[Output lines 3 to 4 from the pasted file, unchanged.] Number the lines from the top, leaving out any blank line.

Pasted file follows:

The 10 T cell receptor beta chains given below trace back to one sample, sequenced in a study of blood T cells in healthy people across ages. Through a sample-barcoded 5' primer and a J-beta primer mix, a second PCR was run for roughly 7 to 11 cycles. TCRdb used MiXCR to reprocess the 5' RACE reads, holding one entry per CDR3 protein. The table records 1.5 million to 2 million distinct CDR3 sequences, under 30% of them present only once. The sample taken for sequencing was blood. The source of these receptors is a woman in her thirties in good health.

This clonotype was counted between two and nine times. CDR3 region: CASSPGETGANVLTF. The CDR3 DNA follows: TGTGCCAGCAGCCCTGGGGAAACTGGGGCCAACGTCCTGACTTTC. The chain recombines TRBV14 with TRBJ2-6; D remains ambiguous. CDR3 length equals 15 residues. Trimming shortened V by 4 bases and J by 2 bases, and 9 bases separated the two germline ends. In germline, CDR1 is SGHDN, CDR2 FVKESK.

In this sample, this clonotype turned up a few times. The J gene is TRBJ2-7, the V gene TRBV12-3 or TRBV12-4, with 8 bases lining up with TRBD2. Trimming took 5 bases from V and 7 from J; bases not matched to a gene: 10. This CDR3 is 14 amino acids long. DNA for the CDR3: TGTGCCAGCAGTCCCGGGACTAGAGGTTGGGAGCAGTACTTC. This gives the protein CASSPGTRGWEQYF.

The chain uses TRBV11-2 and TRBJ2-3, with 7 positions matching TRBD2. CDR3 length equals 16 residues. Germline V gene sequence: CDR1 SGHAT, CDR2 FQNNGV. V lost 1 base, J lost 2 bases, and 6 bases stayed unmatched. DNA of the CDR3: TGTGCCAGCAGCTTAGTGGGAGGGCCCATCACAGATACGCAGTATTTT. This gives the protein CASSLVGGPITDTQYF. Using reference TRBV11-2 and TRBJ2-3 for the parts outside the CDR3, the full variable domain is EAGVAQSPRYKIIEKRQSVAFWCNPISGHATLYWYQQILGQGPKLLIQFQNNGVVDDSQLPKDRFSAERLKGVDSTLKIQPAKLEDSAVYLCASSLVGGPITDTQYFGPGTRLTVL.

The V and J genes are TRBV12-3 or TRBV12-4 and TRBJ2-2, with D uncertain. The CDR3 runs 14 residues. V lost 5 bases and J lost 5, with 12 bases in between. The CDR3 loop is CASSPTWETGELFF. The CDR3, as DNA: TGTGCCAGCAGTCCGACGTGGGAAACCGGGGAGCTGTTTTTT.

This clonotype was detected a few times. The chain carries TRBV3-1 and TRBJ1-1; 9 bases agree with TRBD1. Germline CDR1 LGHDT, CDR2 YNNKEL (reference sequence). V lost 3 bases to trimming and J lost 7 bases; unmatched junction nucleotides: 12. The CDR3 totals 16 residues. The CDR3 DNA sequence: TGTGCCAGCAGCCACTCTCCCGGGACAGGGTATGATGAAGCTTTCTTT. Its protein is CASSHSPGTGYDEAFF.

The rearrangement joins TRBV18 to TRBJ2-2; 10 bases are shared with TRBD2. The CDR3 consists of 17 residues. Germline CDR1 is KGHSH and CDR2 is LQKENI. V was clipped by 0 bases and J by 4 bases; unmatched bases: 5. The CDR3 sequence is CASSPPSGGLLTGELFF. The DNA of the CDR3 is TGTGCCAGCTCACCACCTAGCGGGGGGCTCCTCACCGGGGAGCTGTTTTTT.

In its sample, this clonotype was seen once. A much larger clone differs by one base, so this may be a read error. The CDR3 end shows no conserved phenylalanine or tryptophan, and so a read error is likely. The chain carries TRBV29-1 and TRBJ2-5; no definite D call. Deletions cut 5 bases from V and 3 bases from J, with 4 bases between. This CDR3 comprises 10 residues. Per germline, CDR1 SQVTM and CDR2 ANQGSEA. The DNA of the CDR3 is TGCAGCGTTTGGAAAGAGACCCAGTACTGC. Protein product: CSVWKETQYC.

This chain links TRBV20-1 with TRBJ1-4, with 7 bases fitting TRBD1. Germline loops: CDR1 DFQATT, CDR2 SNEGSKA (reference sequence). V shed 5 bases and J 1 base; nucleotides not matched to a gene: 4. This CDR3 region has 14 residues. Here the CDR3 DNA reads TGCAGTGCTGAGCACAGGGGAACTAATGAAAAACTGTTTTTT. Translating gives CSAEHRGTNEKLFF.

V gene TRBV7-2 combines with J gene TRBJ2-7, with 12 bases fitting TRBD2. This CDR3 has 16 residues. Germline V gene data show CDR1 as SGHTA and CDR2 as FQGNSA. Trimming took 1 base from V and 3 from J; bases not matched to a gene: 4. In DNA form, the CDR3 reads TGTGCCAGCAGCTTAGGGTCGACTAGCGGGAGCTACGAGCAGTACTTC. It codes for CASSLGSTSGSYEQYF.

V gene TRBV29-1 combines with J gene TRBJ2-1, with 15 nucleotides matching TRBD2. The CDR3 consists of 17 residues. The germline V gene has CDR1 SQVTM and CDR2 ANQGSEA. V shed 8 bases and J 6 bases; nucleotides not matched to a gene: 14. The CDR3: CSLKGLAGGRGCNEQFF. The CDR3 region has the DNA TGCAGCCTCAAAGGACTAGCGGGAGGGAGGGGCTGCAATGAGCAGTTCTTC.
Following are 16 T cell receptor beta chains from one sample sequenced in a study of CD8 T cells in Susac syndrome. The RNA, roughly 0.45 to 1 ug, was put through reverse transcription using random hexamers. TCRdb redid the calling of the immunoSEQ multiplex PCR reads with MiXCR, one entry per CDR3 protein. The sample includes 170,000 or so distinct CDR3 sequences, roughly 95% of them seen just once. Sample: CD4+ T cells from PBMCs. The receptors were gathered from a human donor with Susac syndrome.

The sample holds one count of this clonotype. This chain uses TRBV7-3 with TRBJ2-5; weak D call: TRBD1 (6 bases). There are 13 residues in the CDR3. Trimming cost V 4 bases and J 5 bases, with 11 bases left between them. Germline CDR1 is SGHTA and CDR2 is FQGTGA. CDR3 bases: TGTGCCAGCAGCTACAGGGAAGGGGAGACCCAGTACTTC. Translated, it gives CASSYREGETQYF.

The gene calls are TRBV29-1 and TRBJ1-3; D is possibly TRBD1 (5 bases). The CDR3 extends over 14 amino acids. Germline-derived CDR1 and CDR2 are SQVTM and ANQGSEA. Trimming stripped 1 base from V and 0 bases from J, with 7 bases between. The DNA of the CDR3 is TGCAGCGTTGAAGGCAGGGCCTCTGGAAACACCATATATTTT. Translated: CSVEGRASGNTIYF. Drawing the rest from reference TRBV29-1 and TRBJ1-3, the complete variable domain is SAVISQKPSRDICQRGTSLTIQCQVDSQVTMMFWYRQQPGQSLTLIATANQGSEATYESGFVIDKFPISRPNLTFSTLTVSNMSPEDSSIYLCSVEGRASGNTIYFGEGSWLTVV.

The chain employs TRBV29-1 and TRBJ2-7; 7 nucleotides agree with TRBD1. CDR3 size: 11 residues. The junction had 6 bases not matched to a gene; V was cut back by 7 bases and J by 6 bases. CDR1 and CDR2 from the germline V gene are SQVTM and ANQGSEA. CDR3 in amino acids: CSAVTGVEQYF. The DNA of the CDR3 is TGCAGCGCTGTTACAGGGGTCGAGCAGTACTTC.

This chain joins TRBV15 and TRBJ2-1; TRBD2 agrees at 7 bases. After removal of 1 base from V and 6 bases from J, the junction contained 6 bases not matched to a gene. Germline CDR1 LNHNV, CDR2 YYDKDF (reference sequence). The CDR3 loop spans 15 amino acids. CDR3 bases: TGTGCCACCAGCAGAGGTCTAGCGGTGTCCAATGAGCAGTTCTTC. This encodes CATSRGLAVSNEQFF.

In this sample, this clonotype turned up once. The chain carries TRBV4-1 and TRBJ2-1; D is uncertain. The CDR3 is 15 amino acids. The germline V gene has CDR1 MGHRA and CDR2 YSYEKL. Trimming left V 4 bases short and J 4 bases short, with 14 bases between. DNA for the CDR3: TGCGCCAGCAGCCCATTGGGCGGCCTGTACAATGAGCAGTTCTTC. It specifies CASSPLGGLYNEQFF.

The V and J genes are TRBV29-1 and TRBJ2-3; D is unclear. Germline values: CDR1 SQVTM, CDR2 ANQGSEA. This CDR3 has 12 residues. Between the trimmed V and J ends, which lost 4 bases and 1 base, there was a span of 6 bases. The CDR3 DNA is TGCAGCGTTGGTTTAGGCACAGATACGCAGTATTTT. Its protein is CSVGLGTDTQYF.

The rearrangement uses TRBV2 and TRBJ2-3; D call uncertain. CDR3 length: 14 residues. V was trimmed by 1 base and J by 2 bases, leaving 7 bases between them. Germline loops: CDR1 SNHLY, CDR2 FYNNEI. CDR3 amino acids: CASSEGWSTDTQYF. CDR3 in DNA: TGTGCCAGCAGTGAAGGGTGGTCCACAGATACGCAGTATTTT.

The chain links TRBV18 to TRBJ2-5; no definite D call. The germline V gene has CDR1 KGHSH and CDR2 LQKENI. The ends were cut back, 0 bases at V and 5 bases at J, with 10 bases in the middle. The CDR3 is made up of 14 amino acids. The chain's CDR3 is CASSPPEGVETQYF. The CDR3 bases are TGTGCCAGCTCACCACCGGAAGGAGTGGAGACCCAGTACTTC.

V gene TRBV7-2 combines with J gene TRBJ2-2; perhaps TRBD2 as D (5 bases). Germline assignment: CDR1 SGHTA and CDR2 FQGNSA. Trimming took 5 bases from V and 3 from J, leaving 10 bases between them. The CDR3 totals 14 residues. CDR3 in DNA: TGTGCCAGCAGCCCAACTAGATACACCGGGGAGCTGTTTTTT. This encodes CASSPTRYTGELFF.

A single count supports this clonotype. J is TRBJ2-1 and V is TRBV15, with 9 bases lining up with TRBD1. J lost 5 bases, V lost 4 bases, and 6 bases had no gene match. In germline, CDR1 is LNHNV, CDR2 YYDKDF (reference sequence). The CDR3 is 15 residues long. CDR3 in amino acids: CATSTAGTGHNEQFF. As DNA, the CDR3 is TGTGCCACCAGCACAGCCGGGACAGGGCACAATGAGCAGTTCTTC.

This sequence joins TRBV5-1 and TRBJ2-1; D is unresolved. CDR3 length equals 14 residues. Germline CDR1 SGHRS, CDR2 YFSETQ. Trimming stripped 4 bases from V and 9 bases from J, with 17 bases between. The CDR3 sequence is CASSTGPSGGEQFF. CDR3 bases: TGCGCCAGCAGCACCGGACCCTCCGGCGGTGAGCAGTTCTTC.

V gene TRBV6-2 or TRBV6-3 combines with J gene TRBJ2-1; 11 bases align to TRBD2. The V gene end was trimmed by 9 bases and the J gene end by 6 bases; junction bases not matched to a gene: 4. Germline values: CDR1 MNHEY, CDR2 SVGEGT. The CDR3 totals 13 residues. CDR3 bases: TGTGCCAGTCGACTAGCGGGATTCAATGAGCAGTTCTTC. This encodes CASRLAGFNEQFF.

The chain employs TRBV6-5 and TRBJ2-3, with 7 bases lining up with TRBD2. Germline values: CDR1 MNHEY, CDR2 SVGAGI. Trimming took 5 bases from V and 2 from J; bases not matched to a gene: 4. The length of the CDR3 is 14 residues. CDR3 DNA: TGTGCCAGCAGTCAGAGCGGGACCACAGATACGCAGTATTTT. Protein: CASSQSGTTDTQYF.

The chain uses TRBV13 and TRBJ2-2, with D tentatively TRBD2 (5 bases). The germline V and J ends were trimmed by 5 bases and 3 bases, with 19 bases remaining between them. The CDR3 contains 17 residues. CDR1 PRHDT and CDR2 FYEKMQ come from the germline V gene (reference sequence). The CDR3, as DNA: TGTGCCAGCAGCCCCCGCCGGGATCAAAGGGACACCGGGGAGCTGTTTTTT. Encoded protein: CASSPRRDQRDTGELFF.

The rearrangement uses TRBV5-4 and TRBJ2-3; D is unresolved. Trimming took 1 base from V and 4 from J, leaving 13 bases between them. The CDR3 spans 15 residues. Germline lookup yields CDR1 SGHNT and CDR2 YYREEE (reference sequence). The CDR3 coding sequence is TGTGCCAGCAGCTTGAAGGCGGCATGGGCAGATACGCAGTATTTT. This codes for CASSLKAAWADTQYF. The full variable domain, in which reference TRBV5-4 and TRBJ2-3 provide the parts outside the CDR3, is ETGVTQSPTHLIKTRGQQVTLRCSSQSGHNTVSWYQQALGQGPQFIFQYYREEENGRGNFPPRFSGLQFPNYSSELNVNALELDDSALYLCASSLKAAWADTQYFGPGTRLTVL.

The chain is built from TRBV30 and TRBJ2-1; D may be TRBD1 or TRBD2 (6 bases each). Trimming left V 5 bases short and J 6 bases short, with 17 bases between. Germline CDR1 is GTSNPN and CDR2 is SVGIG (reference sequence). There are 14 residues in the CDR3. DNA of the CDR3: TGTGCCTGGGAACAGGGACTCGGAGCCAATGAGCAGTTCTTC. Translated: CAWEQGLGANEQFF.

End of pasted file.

In this sample, this clonotype turned up a few times. The J gene is TRBJ2-7, the V gene TRBV12-3 or TRBV12-4, with 8 bases lining up with TRBD2. Trimming took 5 bases from V and 7 from J; bases not matched to a gene: 10. This CDR3 is 14 amino acids long. DNA for the CDR3: TGTGCCAGCAGTCCCGGGACTAGAGGTTGGGAGCAGTACTTC. This gives the protein CASSPGTRGWEQYF.

The chain uses TRBV11-2 and TRBJ2-3, with 7 positions matching TRBD2. CDR3 length equals 16 residues. Germline V gene sequence: CDR1 SGHAT, CDR2 FQNNGV. V lost 1 base, J lost 2 bases, and 6 bases stayed unmatched. DNA of the CDR3: TGTGCCAGCAGCTTAGTGGGAGGGCCCATCACAGATACGCAGTATTTT. This gives the protein CASSLVGGPITDTQYF. Using reference TRBV11-2 and TRBJ2-3 for the parts outside the CDR3, the full variable domain is EAGVAQSPRYKIIEKRQSVAFWCNPISGHATLYWYQQILGQGPKLLIQFQNNGVVDDSQLPKDRFSAERLKGVDSTLKIQPAKLEDSAVYLCASSLVGGPITDTQYFGPGTRLTVL.